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Go Back   Spiritual Forums > Religions & Faiths > Hinduism

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  #31  
Old 04-05-2019, 07:55 PM
Taking a Break Taking a Break is offline
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I didn't know this about Ghandi, is it true??

Gandhi's Support of Apartheid
Indeed the practice of untouchability continues today with all its horrors, especially in Aryan Vaishnavite areas [ Pract ].
The great Gandhi, for all the propaganda surrounding his name, did not abolish untouchability.
Ambedkar, the 'Father of the Indian Constitution' and greatest leader of the Black Untouchables (Dalits and Adivasis), has written about Gandhi's policy of subjugating the Untouchables,

" Hinduism is a veritable chamber of horrors.
The sanctity and infallibility of the Vedas, Smritis and Shastras, the iron law of caste, the heartless law of karma and the senseless law of status by birth are to the Untouchables veritable instruments of torture which Hinduism has forged against untouchables.
These very instruments which have mutilated; blasted and blighted the lives of the Untouchables are to be found intact and untarnished in the bosom of Gandhism."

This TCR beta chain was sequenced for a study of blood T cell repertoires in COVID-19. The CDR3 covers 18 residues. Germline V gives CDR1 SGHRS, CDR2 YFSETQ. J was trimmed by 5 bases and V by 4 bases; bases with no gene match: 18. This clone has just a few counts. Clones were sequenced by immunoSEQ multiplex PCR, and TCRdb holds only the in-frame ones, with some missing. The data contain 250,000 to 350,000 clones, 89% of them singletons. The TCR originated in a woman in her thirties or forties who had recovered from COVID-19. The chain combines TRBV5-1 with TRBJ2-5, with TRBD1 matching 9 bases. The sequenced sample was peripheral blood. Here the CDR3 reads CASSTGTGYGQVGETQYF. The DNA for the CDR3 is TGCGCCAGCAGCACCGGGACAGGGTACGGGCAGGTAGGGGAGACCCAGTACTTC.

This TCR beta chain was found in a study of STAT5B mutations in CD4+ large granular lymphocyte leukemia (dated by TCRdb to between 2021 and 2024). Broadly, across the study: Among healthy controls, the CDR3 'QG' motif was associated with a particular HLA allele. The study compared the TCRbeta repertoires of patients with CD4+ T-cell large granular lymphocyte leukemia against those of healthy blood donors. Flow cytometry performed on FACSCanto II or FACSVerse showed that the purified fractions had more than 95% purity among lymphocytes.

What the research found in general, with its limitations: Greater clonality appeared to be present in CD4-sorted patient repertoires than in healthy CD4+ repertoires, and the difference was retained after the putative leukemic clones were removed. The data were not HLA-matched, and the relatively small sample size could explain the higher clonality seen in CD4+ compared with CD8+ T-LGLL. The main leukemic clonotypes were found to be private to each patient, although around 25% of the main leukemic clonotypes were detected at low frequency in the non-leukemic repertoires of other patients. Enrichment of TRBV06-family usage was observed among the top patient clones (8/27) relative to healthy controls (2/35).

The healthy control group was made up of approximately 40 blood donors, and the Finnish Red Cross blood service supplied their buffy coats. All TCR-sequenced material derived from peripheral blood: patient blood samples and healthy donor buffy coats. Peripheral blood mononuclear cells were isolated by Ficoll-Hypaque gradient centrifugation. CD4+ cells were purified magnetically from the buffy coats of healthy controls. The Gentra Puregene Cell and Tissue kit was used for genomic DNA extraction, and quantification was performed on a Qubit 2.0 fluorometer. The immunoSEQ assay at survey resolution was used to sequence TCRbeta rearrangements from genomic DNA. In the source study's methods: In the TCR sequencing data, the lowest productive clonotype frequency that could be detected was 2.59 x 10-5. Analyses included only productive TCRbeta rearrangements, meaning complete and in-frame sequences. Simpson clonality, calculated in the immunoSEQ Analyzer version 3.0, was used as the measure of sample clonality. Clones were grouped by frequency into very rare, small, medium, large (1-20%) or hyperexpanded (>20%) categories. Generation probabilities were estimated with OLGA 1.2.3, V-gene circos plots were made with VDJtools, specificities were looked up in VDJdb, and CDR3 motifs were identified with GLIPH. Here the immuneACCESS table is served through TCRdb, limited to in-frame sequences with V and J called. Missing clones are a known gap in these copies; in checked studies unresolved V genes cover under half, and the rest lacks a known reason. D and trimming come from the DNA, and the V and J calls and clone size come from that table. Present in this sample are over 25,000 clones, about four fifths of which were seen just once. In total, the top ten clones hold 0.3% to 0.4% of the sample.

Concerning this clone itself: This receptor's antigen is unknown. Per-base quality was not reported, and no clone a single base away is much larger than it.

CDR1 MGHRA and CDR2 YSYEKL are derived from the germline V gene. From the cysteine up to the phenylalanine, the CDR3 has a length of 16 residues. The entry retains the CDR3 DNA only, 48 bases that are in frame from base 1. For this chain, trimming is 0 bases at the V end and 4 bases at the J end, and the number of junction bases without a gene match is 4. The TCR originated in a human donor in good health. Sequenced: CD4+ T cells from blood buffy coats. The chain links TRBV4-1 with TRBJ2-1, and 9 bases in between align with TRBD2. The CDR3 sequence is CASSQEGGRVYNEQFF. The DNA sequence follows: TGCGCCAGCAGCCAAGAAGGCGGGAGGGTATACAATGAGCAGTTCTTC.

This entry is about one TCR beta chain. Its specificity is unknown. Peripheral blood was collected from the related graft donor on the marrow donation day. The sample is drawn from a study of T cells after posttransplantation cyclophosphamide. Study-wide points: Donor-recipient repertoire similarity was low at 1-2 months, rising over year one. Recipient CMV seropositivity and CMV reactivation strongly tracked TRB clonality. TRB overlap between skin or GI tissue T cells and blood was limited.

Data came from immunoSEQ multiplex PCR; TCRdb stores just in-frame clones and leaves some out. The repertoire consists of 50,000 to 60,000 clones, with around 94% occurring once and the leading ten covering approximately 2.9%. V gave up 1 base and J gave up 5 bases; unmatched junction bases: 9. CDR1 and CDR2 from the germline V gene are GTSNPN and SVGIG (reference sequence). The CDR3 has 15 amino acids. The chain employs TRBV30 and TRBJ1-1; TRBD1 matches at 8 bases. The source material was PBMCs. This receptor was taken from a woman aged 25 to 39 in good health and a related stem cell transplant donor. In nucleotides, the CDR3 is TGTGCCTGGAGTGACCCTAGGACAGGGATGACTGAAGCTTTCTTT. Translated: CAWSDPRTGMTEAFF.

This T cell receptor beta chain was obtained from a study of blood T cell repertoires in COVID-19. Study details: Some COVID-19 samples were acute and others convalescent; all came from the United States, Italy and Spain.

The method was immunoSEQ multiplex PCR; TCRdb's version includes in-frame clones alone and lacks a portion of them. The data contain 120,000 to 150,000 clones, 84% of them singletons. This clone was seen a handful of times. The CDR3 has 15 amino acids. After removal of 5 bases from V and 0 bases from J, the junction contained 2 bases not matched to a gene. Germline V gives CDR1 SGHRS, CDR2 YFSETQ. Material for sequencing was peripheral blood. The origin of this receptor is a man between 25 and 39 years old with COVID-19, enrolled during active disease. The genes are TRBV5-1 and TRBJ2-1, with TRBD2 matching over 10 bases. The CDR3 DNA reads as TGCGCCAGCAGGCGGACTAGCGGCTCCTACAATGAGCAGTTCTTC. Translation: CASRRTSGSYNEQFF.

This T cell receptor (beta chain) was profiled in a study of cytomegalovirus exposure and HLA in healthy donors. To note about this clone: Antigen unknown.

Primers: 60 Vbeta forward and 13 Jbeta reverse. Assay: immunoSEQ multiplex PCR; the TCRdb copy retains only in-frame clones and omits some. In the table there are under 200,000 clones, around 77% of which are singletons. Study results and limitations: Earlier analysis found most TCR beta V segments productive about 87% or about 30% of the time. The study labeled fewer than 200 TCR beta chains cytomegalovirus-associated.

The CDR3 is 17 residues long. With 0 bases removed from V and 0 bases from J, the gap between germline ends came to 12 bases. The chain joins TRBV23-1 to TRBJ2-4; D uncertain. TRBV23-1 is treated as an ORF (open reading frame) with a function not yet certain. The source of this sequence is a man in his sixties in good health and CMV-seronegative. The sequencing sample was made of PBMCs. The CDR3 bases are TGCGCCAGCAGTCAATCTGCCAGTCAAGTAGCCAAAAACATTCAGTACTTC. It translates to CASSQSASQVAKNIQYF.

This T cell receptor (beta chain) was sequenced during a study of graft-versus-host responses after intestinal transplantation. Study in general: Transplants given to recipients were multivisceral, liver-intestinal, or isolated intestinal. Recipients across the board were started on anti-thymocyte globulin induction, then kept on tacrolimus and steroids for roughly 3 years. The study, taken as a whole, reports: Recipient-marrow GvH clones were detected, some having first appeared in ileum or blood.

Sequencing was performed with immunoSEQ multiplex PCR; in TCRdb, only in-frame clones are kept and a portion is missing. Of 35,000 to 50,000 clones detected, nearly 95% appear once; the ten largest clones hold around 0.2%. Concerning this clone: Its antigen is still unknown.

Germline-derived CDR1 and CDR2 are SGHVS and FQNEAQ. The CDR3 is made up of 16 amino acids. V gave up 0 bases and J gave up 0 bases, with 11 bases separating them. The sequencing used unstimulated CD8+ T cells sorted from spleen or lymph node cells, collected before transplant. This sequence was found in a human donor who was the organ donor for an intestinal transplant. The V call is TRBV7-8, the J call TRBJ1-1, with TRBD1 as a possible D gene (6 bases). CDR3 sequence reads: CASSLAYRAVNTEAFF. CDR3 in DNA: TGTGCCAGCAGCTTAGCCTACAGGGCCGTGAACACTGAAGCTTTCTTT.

Gandhi was a staunch follower of the Brahminist caste system

The greatest crime committed by Gandhi against the Black Race was to deny the Black Untouchables of India separate electorates and sabotaging the plan to emancipate Untouchables.

He indeed considered the Negroid Dalit to be of an inferior race. Writing about their supposedly lower level of intelligence.

Gandhi also never supported the Black Africans during his stay in Africa. He only stood for the Aryan 'Hindus'.

BTW We have a statue of Gandhi in the city and every year it is honored with flowers.
It is not my intention to offend anybody, please correct if it's not true.
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  #32  
Old 15-05-2019, 05:09 AM
winter light winter light is offline
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Join Date: May 2017
Posts: 134
 
Quote:
Originally Posted by Taking a Break
I didn't know this about Ghandi, is it true??
I found this very thoughtful article about the issue:

Gandhi and the Dalit controversy: The limits of the moral force of an individual
https://wagingnonviolence.org/2012/0...an-individual/

From the article:
When I first heard that Gandhi was viewed as “the enemy” by many Dalits in India (formerly called “untouchables”), I was dumbfounded. How and why could Gandhi be seen as having betrayed the Dalits when he opposed untouchability even in the face of active discomfort on the part of close associates?

Last month, while I was in India teaching Nonviolent Communication to 120 people, including a significant number of Dalits, I had the opportunity to explore this question further. During a session called “Gandhian Principles for Everyday Living,” a topic about which I have written at length, one of the 60 people present expressed anguish, pain and anger towards Gandhi. He was a Buddhist, like many other Dalits who had chosen to follow the Dalit leader Dr. B. R. Ambedkar in leaving behind centuries of mistreatment under Hinduism.